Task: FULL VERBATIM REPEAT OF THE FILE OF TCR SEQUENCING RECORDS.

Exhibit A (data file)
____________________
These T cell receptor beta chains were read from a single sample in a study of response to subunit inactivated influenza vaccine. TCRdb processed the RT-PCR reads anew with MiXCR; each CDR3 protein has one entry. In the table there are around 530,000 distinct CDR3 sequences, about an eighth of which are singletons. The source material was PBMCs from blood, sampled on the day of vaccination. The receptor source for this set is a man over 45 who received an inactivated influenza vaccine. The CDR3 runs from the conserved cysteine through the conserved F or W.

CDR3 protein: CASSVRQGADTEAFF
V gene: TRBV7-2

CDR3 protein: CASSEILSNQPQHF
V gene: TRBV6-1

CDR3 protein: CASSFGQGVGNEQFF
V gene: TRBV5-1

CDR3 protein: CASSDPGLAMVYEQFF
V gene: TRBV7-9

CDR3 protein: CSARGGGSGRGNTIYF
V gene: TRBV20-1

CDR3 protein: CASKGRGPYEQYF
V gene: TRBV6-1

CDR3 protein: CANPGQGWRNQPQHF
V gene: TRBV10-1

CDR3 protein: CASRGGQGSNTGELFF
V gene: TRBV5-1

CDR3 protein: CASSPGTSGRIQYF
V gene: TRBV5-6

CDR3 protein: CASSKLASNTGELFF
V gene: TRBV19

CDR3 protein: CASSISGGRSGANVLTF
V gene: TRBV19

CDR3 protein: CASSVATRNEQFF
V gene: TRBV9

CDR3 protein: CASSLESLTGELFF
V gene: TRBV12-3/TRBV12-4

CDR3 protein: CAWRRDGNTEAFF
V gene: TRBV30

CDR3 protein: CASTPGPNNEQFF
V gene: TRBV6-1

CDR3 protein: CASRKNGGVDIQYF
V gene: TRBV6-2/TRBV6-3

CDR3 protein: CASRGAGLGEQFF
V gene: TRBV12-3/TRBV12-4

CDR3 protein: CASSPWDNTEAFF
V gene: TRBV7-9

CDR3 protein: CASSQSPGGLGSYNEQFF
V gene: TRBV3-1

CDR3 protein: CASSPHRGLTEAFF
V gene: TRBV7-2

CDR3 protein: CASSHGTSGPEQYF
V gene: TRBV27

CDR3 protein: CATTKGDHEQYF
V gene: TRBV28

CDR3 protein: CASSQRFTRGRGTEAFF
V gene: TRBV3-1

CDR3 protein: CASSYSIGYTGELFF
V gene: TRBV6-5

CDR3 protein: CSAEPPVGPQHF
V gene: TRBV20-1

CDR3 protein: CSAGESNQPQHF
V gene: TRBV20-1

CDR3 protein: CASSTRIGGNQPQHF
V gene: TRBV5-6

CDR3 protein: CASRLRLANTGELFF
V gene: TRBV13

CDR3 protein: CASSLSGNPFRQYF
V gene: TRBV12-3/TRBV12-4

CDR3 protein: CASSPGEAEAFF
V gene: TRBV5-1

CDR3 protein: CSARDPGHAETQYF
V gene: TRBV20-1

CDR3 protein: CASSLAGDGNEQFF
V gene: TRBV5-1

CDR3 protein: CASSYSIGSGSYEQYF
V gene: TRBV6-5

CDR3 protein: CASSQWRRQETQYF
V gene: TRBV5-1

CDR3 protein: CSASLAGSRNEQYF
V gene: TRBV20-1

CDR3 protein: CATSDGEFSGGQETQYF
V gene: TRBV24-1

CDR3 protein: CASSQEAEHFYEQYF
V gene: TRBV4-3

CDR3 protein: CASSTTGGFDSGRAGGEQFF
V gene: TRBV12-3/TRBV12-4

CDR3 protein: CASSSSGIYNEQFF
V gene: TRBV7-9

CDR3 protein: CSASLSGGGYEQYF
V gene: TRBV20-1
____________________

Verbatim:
These T cell receptor beta chains were read from a single sample in a study of response to subunit inactivated influenza vaccine. TCRdb processed the RT-PCR reads anew with MiXCR; each CDR3 protein has one entry. In the table there are around 530,000 distinct CDR3 sequences, about an eighth of which are singletons. The source material was PBMCs from blood, sampled on the day of vaccination. The receptor source for this set is a man over 45 who received an inactivated influenza vaccine. The CDR3 runs from the conserved cysteine through the conserved F or W.

CDR3 protein: CASSVRQGADTEAFF
V gene: TRBV7-2

CDR3 protein: CASSEILSNQPQHF
V gene: TRBV6-1

CDR3 protein: CASSFGQGVGNEQFF
V gene: TRBV5-1

CDR3 protein: CASSDPGLAMVYEQFF
V gene: TRBV7-9

CDR3 protein: CSARGGGSGRGNTIYF
V gene: TRBV20-1

CDR3 protein: CASKGRGPYEQYF
V gene: TRBV6-1

CDR3 protein: CANPGQGWRNQPQHF
V gene: TRBV10-1

CDR3 protein: CASRGGQGSNTGELFF
V gene: TRBV5-1

CDR3 protein: CASSPGTSGRIQYF
V gene: TRBV5-6

CDR3 protein: CASSKLASNTGELFF
V gene: TRBV19

CDR3 protein: CASSISGGRSGANVLTF
V gene: TRBV19

CDR3 protein: CASSVATRNEQFF
V gene: TRBV9

CDR3 protein: CASSLESLTGELFF
V gene: TRBV12-3/TRBV12-4

CDR3 protein: CAWRRDGNTEAFF
V gene: TRBV30

CDR3 protein: CASTPGPNNEQFF
V gene: TRBV6-1

CDR3 protein: CASRKNGGVDIQYF
V gene: TRBV6-2/TRBV6-3

CDR3 protein: CASRGAGLGEQFF
V gene: TRBV12-3/TRBV12-4

CDR3 protein: CASSPWDNTEAFF
V gene: TRBV7-9

CDR3 protein: CASSQSPGGLGSYNEQFF
V gene: TRBV3-1

CDR3 protein: CASSPHRGLTEAFF
V gene: TRBV7-2

CDR3 protein: CASSHGTSGPEQYF
V gene: TRBV27

CDR3 protein: CATTKGDHEQYF
V gene: TRBV28

CDR3 protein: CASSQRFTRGRGTEAFF
V gene: TRBV3-1

CDR3 protein: CASSYSIGYTGELFF
V gene: TRBV6-5

CDR3 protein: CSAEPPVGPQHF
V gene: TRBV20-1

CDR3 protein: CSAGESNQPQHF
V gene: TRBV20-1

CDR3 protein: CASSTRIGGNQPQHF
V gene: TRBV5-6

CDR3 protein: CASRLRLANTGELFF
V gene: TRBV13

CDR3 protein: CASSLSGNPFRQYF
V gene: TRBV12-3/TRBV12-4

CDR3 protein: CASSPGEAEAFF
V gene: TRBV5-1

CDR3 protein: CSARDPGHAETQYF
V gene: TRBV20-1

CDR3 protein: CASSLAGDGNEQFF
V gene: TRBV5-1

CDR3 protein: CASSYSIGSGSYEQYF
V gene: TRBV6-5

CDR3 protein: CASSQWRRQETQYF
V gene: TRBV5-1

CDR3 protein: CSASLAGSRNEQYF
V gene: TRBV20-1

CDR3 protein: CATSDGEFSGGQETQYF
V gene: TRBV24-1

CDR3 protein: CASSQEAEHFYEQYF
V gene: TRBV4-3

CDR3 protein: CASSTTGGFDSGRAGGEQFF
V gene: TRBV12-3/TRBV12-4

CDR3 protein: CASSSSGIYNEQFF
V gene: TRBV7-9

CDR3 protein: CSASLSGGGYEQYF
V gene: TRBV20-1